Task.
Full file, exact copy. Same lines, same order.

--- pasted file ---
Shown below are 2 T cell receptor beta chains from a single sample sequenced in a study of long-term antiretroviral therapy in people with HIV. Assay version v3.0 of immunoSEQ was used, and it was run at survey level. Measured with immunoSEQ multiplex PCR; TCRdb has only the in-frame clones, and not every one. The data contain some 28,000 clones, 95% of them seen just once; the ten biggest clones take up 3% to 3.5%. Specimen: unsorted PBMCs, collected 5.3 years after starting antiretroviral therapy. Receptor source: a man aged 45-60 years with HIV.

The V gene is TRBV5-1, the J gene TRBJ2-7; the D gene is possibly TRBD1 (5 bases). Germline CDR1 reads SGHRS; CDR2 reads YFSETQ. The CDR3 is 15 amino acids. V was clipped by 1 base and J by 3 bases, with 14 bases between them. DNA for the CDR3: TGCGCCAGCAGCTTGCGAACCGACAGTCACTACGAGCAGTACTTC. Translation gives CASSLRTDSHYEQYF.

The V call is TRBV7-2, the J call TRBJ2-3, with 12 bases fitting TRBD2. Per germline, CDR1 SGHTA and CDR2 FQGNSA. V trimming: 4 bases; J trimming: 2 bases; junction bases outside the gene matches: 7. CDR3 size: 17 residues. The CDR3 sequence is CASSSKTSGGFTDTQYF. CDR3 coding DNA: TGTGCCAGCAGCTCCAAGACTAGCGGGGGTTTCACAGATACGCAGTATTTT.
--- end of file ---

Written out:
Shown below are 2 T cell receptor beta chains from a single sample sequenced in a study of long-term antiretroviral therapy in people with HIV. Assay version v3.0 of immunoSEQ was used, and it was run at survey level. Measured with immunoSEQ multiplex PCR; TCRdb has only the in-frame clones, and not every one. The data contain some 28,000 clones, 95% of them seen just once; the ten biggest clones take up 3% to 3.5%. Specimen: unsorted PBMCs, collected 5.3 years after starting antiretroviral therapy. Receptor source: a man aged 45-60 years with HIV.

The V gene is TRBV5-1, the J gene TRBJ2-7; the D gene is possibly TRBD1 (5 bases). Germline CDR1 reads SGHRS; CDR2 reads YFSETQ. The CDR3 is 15 amino acids. V was clipped by 1 base and J by 3 bases, with 14 bases between them. DNA for the CDR3: TGCGCCAGCAGCTTGCGAACCGACAGTCACTACGAGCAGTACTTC. Translation gives CASSLRTDSHYEQYF.

The V call is TRBV7-2, the J call TRBJ2-3, with 12 bases fitting TRBD2. Per germline, CDR1 SGHTA and CDR2 FQGNSA. V trimming: 4 bases; J trimming: 2 bases; junction bases outside the gene matches: 7. CDR3 size: 17 residues. The CDR3 sequence is CASSSKTSGGFTDTQYF. CDR3 coding DNA: TGTGCCAGCAGCTCCAAGACTAGCGGGGGTTTCACAGATACGCAGTATTTT.